In Bavaria, home of a world-famous sudsfest every September, preparations are well under way for another, less raucous event. In 2010, the Oberammergau Passion Play, first performed in 1634 in the small mountain town an hour’s drive south of Munich, will once more draw visitors from around the world to an unforgettable theatrical experience rooted in a southern German tradition of bringing the story of Christ’s crucifixion to the stage.
With next year’s performances scheduled between 15 May and 3 October, Oberammergau continues to honor a pledge its townspeople made almost four centuries ago. In the years before 1633, at least half of the town’s families had lost one or more members either to the Swedes sweeping through the region during the Thirty Years War or to the bubonic plague. Devastated by wars and disease, the villagers pledged to God that they would perform a play depicting the story of Christ’s crucifixion if they would be spared from further ravages. Oberammergau's plague-related death rate slowed and then declined completely. The following year on Pentecost, at the cemetery near graves of friends and family members who had recently perished from either plague or war, the townspeople fulfilled their promise.
The 2010 production will mark the 41st time the citizens of Oberammergau have worked together to honor the original promise. With an on-stage cast of 2000 and at least an equal number of people providing behind-the-scenes support, the Passion Play requires a massive effort and commitment on the part of town’s 5000 residents. In this age of commercialism, the play remains an authentic, local effort, a product of the town's history and tradition.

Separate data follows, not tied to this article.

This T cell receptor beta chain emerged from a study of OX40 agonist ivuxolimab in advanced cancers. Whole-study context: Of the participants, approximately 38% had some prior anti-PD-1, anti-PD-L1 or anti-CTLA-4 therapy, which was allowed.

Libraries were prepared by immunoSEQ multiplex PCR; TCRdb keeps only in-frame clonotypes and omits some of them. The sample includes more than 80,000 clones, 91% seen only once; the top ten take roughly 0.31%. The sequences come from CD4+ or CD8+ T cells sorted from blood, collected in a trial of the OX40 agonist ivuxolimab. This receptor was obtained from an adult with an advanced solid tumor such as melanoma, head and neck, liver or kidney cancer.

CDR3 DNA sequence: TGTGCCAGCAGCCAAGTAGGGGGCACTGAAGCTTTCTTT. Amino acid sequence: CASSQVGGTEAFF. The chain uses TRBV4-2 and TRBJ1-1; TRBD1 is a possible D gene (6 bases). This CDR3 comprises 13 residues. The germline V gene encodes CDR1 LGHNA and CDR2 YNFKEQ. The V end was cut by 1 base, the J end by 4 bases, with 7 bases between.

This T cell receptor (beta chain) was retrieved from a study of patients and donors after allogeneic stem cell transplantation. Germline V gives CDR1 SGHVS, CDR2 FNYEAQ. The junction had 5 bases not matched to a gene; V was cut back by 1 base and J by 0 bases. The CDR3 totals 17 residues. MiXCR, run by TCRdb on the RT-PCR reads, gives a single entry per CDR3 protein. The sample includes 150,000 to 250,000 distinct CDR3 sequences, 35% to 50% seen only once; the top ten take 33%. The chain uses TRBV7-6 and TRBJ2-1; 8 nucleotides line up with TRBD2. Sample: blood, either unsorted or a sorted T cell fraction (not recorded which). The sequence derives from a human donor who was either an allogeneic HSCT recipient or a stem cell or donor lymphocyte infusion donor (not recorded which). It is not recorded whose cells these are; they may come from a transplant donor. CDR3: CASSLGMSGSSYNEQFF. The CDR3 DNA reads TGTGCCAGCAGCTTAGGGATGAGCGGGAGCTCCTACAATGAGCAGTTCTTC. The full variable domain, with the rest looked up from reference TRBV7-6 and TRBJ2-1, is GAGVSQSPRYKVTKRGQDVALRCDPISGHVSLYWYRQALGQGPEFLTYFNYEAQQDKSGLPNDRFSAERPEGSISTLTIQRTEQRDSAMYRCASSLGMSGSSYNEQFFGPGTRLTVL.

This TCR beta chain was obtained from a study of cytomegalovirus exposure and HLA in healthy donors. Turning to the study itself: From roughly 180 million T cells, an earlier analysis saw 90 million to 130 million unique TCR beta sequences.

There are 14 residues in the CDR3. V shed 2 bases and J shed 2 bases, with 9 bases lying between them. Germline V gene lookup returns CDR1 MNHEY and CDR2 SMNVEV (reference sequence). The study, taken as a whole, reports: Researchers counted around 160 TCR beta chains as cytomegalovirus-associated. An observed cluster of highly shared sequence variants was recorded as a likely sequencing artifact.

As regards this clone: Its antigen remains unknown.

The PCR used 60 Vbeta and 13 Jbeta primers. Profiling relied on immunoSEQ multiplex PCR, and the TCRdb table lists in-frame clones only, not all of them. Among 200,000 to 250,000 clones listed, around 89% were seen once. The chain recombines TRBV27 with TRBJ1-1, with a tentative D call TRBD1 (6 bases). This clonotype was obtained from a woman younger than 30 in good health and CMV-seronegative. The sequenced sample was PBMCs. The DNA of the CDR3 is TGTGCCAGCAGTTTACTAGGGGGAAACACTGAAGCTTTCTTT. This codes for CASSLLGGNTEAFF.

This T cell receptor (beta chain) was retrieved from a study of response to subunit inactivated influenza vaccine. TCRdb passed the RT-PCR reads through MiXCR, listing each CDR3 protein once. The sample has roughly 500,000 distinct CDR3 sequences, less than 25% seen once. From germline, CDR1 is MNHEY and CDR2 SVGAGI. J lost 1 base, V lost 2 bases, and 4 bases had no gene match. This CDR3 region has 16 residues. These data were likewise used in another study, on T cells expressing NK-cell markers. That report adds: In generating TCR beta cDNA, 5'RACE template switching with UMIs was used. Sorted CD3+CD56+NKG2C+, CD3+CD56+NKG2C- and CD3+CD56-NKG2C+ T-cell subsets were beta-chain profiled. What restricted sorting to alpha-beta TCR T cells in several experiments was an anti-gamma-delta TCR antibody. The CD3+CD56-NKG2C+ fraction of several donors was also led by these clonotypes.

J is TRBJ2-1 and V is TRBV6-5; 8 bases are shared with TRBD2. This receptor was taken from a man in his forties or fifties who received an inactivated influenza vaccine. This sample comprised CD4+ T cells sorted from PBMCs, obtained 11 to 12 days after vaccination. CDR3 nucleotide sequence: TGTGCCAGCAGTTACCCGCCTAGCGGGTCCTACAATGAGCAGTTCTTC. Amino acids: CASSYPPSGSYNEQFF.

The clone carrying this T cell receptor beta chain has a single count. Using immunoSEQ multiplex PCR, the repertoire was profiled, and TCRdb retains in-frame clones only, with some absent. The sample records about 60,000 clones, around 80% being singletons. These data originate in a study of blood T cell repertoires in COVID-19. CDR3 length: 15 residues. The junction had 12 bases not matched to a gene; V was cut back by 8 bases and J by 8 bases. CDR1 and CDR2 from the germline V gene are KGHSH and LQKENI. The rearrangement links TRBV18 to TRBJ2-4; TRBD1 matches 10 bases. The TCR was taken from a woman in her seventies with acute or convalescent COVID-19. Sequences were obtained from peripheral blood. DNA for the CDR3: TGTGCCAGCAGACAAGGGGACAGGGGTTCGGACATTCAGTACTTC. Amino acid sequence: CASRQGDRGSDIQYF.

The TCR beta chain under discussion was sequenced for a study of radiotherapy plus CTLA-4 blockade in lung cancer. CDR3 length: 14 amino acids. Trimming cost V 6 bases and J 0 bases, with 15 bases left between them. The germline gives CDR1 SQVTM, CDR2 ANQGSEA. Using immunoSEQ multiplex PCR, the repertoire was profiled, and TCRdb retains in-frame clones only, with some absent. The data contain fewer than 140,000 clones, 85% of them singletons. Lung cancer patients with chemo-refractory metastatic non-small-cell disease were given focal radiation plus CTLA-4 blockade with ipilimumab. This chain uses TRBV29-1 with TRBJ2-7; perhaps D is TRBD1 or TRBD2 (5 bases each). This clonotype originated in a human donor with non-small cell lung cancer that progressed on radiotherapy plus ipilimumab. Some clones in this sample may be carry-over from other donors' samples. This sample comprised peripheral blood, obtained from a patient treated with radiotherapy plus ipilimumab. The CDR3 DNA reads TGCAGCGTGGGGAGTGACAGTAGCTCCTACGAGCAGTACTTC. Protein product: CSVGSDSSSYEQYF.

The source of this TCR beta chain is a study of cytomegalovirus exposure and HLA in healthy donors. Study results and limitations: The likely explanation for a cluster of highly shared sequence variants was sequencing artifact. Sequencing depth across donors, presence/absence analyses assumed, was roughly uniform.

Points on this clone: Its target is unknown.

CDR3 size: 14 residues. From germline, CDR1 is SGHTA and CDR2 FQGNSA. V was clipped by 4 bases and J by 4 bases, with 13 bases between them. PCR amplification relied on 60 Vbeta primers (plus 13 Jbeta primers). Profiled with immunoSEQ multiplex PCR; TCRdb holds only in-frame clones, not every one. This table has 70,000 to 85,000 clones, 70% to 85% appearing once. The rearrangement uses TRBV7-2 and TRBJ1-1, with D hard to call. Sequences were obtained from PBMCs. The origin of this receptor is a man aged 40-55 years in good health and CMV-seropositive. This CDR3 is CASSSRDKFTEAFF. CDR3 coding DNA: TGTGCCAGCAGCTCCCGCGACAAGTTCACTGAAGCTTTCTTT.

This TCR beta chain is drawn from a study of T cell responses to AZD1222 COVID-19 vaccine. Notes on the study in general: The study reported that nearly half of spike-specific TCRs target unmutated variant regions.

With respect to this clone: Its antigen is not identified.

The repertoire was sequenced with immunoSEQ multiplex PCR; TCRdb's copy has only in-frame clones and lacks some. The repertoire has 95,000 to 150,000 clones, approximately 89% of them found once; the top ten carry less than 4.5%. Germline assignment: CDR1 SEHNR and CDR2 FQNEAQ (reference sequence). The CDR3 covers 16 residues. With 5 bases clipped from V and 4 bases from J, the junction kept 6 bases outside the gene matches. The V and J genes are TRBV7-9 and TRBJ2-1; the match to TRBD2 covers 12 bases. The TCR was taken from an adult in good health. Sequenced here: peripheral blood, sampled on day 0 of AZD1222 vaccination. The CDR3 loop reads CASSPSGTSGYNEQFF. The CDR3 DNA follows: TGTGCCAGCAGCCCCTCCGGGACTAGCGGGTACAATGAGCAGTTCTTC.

The town, not the local church or clergy, holds the responsibility for organizing the Passion Play. On the night of 18 April 2009, the town council and the Passion Play’s managing organization announced the cast. And with that announcement, all men in town who had roles in the play began growing beards—even the police and soldiers, who have special dispensation to look a bit scruffy. Walking down the streets of Oberammergau today, a visitor might think he had wandered into a haven for aging hippies rather than into the midst of a cherished religious tradition. The original requirement that performers must have been born in Oberammergau has become somewhat less restrictive and now anyone who has lived in the village for 20 years and is in good standing is eligible for a role. Women finally won the right to be in the cast in 1990, when a Bavarian court ruled that married women must be allowed stage roles.
Visitors watch performances in the 4700-seat open-air theater built in 1929, which has been outfitted with a roof to protect audiences during the frequent summer rains. In the years when the Passion Play is not performed, concerts and operas take over the stage during the summer months. Behind-the-scenes tours are also available—and the guides are often former or current participants in the performances who provide insider information on some of the intriguing details behind the performances, such as the artificial blood used in the crucifixion scene and the hollow wooden cross outfitted with mountain climbing equipment to help support the actor playing the role of Christ.
The performance of the 2010 version will last about seven hours. For the first time, the play will begin in the afternoon, break for a three-hour dinner intermission and then continue through the evening. Previously, performances began in the morning, broke for lunch and continued throughout the afternoon.
Right now is the time to firm up plans to attend a performance. Tickets are mandatory—and most visitors will need a package which includes hotel and meals. For further information, click here.